Grains Follow Crude Lower

July 15, 2008 07:00 PM

Julianne Johnston Pro Farmer Senior Markets Editor

From Pro Farmer

Updated as of 7:00 a.m. CT

Outside market still key force in grain markets... Crude oil futures tumbled $6.44 per barrel yesterday on comments from Fed Chairman Ben Bernanke, who indicated inflation and high fuel costs will cut U.S. demand for oil. The Fed Chairman's bleak economic outlook, was the focus on the financial markets yesterday, with crude also moving lower on the testimony to post the sharpest one-day drop since January 1991. Traders also said oil supplies were stabilizing, which also pressured energy prices yesterday.

After a stronger open, corn and soybeans quickly fell yesterday as crude oil futures tumbled. No major technical chart damage was done to the crude oil market yesterday. If crude oil continues to tumble, grain futures will follow as the flow of money has been tied between outside markets closely. But if crude oil recovers, focus in the grain markets will return to weather and crop prospects.

Overnight, crude oil futures traded more than $2 lower, but remained above Tuesday's lows.

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Opening calls. These calls originate more than three hours before the open -- use caution, things change:

Corn: 1 to 3 cents lower. Futures were lower overnight on spillover pressure. Futures closed mostly around 15 cents lower on spillover from soybeans and crude oil. December corn has completed a 62% retracement of the rally from the May low to the contract high. A 75% retracement at $6.44 corresponds with the early June gap. Futures could correct to uptrending support drawn off October and march lows without doing any serious technical chart damage. That support currently intersects around $6.15.

Soybeans: 6 to 10 cents lower. Futures were weaker overnight on spillover from yesterday's decline. Futures closed 40-plus cents lower after a firmer on, with meal and oil seeing sharp spillover pressure. To do any technical chart damage, beans need to move below the Late June lows, which would threaten uptrending support. For August beans, that support lies at $14.95. The contract has yet to complete a 25% retracement of the rally from the April low to the contract high. That support lies at $15.20.

Wheat: 6 to 7 cents lower. Futures saw spillover pressure in overnight trade from neighboring pits. Futures opened firmer yesterday on shrugged off spillover from neighboring pits in early trade, but eventually turned weaker. Wheat closed mostly 5 to 7 cents lower. Downside risk was limited by Monday's surprising crop condition ratings, which showed spring wheat conditions down sharply. Renewed concerns about dry conditions in areas of the Northern Plains.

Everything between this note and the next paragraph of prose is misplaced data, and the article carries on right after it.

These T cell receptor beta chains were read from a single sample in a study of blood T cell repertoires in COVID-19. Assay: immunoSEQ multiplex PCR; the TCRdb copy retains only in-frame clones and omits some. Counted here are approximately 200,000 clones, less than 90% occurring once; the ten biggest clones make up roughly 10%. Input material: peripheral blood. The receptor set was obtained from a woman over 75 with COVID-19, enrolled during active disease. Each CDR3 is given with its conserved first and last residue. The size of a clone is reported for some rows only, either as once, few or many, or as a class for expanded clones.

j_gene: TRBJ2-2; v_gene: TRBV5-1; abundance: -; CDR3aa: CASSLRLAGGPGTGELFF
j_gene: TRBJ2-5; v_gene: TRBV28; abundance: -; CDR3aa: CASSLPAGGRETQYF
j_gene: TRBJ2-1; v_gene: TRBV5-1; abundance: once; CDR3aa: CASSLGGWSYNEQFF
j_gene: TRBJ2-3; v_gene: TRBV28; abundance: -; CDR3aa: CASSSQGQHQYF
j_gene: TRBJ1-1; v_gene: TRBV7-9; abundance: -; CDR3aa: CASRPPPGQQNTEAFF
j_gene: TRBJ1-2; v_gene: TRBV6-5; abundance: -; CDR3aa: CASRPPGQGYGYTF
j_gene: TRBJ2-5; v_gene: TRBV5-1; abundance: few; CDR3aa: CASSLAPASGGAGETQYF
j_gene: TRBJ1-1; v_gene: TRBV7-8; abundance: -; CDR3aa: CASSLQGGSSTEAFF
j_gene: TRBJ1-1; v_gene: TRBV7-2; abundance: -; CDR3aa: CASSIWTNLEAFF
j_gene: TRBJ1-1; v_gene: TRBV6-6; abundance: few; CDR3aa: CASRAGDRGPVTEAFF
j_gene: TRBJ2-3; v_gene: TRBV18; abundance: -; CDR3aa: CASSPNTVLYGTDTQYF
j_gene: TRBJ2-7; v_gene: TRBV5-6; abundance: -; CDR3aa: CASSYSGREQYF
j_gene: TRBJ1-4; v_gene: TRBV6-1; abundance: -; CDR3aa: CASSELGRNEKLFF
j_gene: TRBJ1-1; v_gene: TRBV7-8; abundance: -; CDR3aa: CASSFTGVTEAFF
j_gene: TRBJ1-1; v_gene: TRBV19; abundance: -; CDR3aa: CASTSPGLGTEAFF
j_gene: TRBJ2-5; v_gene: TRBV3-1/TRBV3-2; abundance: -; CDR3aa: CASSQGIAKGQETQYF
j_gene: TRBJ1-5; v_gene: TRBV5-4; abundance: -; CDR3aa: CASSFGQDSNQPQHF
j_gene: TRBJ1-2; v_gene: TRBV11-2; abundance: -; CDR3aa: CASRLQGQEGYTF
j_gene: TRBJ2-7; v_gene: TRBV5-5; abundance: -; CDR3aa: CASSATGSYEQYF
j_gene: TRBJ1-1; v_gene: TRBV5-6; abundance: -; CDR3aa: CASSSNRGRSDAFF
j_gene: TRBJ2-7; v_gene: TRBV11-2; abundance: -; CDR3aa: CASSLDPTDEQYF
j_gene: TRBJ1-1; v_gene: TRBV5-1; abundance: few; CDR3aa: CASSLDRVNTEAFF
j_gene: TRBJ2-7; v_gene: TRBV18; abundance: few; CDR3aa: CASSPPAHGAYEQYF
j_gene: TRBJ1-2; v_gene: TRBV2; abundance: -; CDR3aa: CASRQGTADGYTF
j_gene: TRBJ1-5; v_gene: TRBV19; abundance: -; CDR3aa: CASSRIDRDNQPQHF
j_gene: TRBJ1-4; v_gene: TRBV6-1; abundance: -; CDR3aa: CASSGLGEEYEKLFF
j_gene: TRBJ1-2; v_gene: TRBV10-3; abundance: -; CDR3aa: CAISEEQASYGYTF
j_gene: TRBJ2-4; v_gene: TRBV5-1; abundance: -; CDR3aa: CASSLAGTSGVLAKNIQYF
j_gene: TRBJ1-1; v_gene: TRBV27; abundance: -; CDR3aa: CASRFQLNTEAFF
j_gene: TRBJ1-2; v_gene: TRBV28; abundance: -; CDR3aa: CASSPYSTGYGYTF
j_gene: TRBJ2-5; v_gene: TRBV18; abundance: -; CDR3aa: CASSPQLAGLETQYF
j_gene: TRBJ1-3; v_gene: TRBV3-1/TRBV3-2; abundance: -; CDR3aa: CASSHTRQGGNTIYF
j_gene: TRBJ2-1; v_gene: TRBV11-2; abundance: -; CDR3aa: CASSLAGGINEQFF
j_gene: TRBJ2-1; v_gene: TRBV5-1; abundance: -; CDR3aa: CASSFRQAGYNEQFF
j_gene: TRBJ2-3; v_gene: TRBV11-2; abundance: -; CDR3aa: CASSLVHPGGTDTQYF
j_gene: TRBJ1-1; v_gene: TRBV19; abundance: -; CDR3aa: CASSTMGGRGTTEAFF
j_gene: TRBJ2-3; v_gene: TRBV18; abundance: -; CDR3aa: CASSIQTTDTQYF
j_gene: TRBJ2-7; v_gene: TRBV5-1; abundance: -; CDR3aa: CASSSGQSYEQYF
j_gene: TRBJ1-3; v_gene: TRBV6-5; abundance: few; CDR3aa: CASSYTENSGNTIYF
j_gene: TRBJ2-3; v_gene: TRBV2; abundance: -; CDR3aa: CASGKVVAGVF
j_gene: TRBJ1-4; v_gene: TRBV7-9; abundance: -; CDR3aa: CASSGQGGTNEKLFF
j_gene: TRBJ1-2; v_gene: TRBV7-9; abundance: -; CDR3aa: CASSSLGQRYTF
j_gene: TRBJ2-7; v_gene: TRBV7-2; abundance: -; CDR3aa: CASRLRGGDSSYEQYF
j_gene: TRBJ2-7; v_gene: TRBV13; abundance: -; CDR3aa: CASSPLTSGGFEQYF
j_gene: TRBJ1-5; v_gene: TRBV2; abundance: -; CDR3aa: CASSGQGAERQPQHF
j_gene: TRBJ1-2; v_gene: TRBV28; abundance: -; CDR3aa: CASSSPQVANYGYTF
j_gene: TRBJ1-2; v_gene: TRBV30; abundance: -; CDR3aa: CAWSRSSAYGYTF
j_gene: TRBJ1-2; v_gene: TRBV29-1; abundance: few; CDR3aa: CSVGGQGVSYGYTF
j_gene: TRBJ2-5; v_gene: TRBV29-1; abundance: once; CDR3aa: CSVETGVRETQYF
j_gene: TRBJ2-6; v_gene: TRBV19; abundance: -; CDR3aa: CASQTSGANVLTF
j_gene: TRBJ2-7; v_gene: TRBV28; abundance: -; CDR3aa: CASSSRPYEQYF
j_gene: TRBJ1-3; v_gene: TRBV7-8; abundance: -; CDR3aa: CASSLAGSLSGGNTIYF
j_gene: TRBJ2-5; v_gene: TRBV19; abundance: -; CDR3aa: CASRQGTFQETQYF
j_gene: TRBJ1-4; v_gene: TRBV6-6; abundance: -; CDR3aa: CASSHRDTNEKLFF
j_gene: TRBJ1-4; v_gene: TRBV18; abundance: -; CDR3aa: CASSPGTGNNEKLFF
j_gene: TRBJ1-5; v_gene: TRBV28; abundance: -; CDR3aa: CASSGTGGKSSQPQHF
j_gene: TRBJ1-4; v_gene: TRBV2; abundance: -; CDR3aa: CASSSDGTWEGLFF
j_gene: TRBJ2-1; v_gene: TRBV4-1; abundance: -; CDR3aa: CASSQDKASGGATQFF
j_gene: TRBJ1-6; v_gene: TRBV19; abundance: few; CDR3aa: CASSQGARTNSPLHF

Cash cattle expectations: $1 to $2 lower. Texas feedlots began moving cattle at $98, while some light sales were reported in Kansas around $97 Tuesday. Feedlots pulled back the reins on cash sales later in the day, however, after cattle futures firmed modestly into the close on short-covering.

Futures call: Mixed. Another choppy day of trade is expected, although futures closed mostly firmer yesterday on short-covering and could see some spillover support this morning. Key will be if futures can see additional short-covering support this morning to stabilize the market following the recent stiff retracement. However, unless futures can fill in Monday's gap area, momentum remains with bears.

Cash hog expectations: Mostly steady. Cash sources expect steady cash hog bids at most Midwest locations today and softer prices to finish out the week as most packers are quickly filling up late-week slaughter runs However, strength in the pork product market Tuesday and strong cutting margins could keep bids firmer in some locations.

Hog futures: Mixed. Futures are called mixed on more spreading, as traders reevaluate positions. July hogs expired at noon, CT, yesterday, at $74.62. With the expiration of July hogs, August now assumes the role as the lead-month contract and will be following the cash index more closely. The index is projected up 44 cents to stand at $73.85 and August futures are trading at around a $1.25 premium to the index -- which is considered in line with cash for now. If traders expect additional near-term cash improvement, August futures will continue to recover from the July lows.

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